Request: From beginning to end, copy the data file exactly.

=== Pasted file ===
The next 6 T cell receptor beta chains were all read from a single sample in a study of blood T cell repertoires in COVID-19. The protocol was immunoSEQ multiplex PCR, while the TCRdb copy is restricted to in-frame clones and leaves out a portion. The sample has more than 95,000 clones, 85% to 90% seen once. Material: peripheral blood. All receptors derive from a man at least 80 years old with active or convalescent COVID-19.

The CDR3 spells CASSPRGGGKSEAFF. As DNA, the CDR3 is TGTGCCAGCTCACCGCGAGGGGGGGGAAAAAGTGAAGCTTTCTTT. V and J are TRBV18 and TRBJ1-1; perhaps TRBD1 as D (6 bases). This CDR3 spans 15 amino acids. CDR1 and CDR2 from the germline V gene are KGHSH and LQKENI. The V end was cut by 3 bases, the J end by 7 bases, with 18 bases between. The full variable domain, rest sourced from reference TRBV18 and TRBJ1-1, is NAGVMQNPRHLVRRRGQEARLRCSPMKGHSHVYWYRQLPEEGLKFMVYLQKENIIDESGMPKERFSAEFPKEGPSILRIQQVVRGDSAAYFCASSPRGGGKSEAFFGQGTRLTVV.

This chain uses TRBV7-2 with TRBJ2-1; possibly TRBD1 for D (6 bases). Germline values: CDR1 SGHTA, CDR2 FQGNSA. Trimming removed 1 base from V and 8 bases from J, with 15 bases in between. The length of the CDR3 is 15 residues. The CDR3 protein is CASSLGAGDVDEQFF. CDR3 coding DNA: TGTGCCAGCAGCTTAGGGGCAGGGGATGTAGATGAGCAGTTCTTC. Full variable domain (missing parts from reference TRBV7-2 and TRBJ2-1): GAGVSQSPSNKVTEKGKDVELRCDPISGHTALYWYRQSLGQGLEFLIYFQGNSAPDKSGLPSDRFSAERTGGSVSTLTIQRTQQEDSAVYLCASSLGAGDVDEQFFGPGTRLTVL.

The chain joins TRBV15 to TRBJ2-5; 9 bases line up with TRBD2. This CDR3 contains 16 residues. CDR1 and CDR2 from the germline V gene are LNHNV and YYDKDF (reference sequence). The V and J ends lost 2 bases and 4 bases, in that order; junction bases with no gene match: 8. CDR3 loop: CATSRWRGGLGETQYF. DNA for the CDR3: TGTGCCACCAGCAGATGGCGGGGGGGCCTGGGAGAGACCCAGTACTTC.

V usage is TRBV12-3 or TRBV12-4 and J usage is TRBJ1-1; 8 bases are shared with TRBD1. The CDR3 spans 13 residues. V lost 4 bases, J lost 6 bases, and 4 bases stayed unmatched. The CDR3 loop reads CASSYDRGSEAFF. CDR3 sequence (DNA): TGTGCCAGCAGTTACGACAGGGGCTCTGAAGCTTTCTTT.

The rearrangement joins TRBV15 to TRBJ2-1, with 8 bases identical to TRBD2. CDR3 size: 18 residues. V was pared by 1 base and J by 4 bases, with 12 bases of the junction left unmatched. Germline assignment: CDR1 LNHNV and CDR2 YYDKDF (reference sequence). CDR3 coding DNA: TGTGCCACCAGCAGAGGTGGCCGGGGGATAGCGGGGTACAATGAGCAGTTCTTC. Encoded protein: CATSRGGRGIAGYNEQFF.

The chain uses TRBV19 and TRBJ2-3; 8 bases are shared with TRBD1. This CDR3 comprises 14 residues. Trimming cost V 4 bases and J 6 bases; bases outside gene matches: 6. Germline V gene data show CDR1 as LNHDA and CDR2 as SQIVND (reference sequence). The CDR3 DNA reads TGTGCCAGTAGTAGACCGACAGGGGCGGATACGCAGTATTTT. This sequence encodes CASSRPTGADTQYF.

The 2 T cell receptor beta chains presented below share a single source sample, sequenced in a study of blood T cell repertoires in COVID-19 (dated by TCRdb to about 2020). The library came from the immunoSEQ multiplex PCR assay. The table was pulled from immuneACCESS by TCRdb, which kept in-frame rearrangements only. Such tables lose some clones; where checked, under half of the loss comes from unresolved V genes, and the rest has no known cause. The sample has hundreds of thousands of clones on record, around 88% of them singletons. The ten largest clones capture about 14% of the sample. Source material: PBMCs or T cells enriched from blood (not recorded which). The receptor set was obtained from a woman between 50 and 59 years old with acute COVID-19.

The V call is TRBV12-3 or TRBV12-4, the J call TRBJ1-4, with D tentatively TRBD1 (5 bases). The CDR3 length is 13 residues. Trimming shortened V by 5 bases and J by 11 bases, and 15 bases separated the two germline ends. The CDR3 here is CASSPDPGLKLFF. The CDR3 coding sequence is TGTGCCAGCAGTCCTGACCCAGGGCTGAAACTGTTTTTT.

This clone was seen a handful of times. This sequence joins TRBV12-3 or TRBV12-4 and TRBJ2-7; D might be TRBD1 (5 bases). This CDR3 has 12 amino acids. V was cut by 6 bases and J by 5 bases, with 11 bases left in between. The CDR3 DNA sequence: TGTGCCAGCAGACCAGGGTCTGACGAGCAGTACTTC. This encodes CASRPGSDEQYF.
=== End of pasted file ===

The next 6 T cell receptor beta chains were all read from a single sample in a study of blood T cell repertoires in COVID-19. The protocol was immunoSEQ multiplex PCR, while the TCRdb copy is restricted to in-frame clones and leaves out a portion. The sample has more than 95,000 clones, 85% to 90% seen once. Material: peripheral blood. All receptors derive from a man at least 80 years old with active or convalescent COVID-19.

The CDR3 spells CASSPRGGGKSEAFF. As DNA, the CDR3 is TGTGCCAGCTCACCGCGAGGGGGGGGAAAAAGTGAAGCTTTCTTT. V and J are TRBV18 and TRBJ1-1; perhaps TRBD1 as D (6 bases). This CDR3 spans 15 amino acids. CDR1 and CDR2 from the germline V gene are KGHSH and LQKENI. The V end was cut by 3 bases, the J end by 7 bases, with 18 bases between. The full variable domain, rest sourced from reference TRBV18 and TRBJ1-1, is NAGVMQNPRHLVRRRGQEARLRCSPMKGHSHVYWYRQLPEEGLKFMVYLQKENIIDESGMPKERFSAEFPKEGPSILRIQQVVRGDSAAYFCASSPRGGGKSEAFFGQGTRLTVV.

This chain uses TRBV7-2 with TRBJ2-1; possibly TRBD1 for D (6 bases). Germline values: CDR1 SGHTA, CDR2 FQGNSA. Trimming removed 1 base from V and 8 bases from J, with 15 bases in between. The length of the CDR3 is 15 residues. The CDR3 protein is CASSLGAGDVDEQFF. CDR3 coding DNA: TGTGCCAGCAGCTTAGGGGCAGGGGATGTAGATGAGCAGTTCTTC. Full variable domain (missing parts from reference TRBV7-2 and TRBJ2-1): GAGVSQSPSNKVTEKGKDVELRCDPISGHTALYWYRQSLGQGLEFLIYFQGNSAPDKSGLPSDRFSAERTGGSVSTLTIQRTQQEDSAVYLCASSLGAGDVDEQFFGPGTRLTVL.

The chain joins TRBV15 to TRBJ2-5; 9 bases line up with TRBD2. This CDR3 contains 16 residues. CDR1 and CDR2 from the germline V gene are LNHNV and YYDKDF (reference sequence). The V and J ends lost 2 bases and 4 bases, in that order; junction bases with no gene match: 8. CDR3 loop: CATSRWRGGLGETQYF. DNA for the CDR3: TGTGCCACCAGCAGATGGCGGGGGGGCCTGGGAGAGACCCAGTACTTC.

V usage is TRBV12-3 or TRBV12-4 and J usage is TRBJ1-1; 8 bases are shared with TRBD1. The CDR3 spans 13 residues. V lost 4 bases, J lost 6 bases, and 4 bases stayed unmatched. The CDR3 loop reads CASSYDRGSEAFF. CDR3 sequence (DNA): TGTGCCAGCAGTTACGACAGGGGCTCTGAAGCTTTCTTT.

The rearrangement joins TRBV15 to TRBJ2-1, with 8 bases identical to TRBD2. CDR3 size: 18 residues. V was pared by 1 base and J by 4 bases, with 12 bases of the junction left unmatched. Germline assignment: CDR1 LNHNV and CDR2 YYDKDF (reference sequence). CDR3 coding DNA: TGTGCCACCAGCAGAGGTGGCCGGGGGATAGCGGGGTACAATGAGCAGTTCTTC. Encoded protein: CATSRGGRGIAGYNEQFF.

The chain uses TRBV19 and TRBJ2-3; 8 bases are shared with TRBD1. This CDR3 comprises 14 residues. Trimming cost V 4 bases and J 6 bases; bases outside gene matches: 6. Germline V gene data show CDR1 as LNHDA and CDR2 as SQIVND (reference sequence). The CDR3 DNA reads TGTGCCAGTAGTAGACCGACAGGGGCGGATACGCAGTATTTT. This sequence encodes CASSRPTGADTQYF.

The 2 T cell receptor beta chains presented below share a single source sample, sequenced in a study of blood T cell repertoires in COVID-19 (dated by TCRdb to about 2020). The library came from the immunoSEQ multiplex PCR assay. The table was pulled from immuneACCESS by TCRdb, which kept in-frame rearrangements only. Such tables lose some clones; where checked, under half of the loss comes from unresolved V genes, and the rest has no known cause. The sample has hundreds of thousands of clones on record, around 88% of them singletons. The ten largest clones capture about 14% of the sample. Source material: PBMCs or T cells enriched from blood (not recorded which). The receptor set was obtained from a woman between 50 and 59 years old with acute COVID-19.

The V call is TRBV12-3 or TRBV12-4, the J call TRBJ1-4, with D tentatively TRBD1 (5 bases). The CDR3 length is 13 residues. Trimming shortened V by 5 bases and J by 11 bases, and 15 bases separated the two germline ends. The CDR3 here is CASSPDPGLKLFF. The CDR3 coding sequence is TGTGCCAGCAGTCCTGACCCAGGGCTGAAACTGTTTTTT.

This clone was seen a handful of times. This sequence joins TRBV12-3 or TRBV12-4 and TRBJ2-7; D might be TRBD1 (5 bases). This CDR3 has 12 amino acids. V was cut by 6 bases and J by 5 bases, with 11 bases left in between. The CDR3 DNA sequence: TGTGCCAGCAGACCAGGGTCTGACGAGCAGTACTTC. This encodes CASRPGSDEQYF.